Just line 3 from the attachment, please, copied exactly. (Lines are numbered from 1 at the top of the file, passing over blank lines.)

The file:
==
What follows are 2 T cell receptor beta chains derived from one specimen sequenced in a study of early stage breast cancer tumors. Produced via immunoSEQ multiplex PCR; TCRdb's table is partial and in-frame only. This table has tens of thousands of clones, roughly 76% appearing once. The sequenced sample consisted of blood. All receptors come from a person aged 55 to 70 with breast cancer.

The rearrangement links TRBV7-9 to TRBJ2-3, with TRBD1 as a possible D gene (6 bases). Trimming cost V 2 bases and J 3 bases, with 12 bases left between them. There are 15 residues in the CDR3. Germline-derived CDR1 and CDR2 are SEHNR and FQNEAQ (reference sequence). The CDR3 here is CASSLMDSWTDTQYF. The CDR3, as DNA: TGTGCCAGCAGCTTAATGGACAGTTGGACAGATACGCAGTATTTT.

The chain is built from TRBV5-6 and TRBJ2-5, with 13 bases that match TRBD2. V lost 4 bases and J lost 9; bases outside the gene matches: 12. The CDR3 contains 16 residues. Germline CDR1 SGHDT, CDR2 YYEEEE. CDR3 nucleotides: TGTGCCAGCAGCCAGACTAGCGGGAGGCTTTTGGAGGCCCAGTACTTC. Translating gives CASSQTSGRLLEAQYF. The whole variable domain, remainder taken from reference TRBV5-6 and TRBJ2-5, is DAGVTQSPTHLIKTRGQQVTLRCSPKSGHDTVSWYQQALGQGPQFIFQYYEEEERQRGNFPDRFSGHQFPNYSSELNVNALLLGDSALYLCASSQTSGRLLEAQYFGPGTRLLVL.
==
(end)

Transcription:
The chain is built from TRBV5-6 and TRBJ2-5, with 13 bases that match TRBD2. V lost 4 bases and J lost 9; bases outside the gene matches: 12. The CDR3 contains 16 residues. Germline CDR1 SGHDT, CDR2 YYEEEE. CDR3 nucleotides: TGTGCCAGCAGCCAGACTAGCGGGAGGCTTTTGGAGGCCCAGTACTTC. Translating gives CASSQTSGRLLEAQYF. The whole variable domain, remainder taken from reference TRBV5-6 and TRBJ2-5, is DAGVTQSPTHLIKTRGQQVTLRCSPKSGHDTVSWYQQALGQGPQFIFQYYEEEERQRGNFPDRFSGHQFPNYSSELNVNALLLGDSALYLCASSQTSGRLLEAQYFGPGTRLLVL.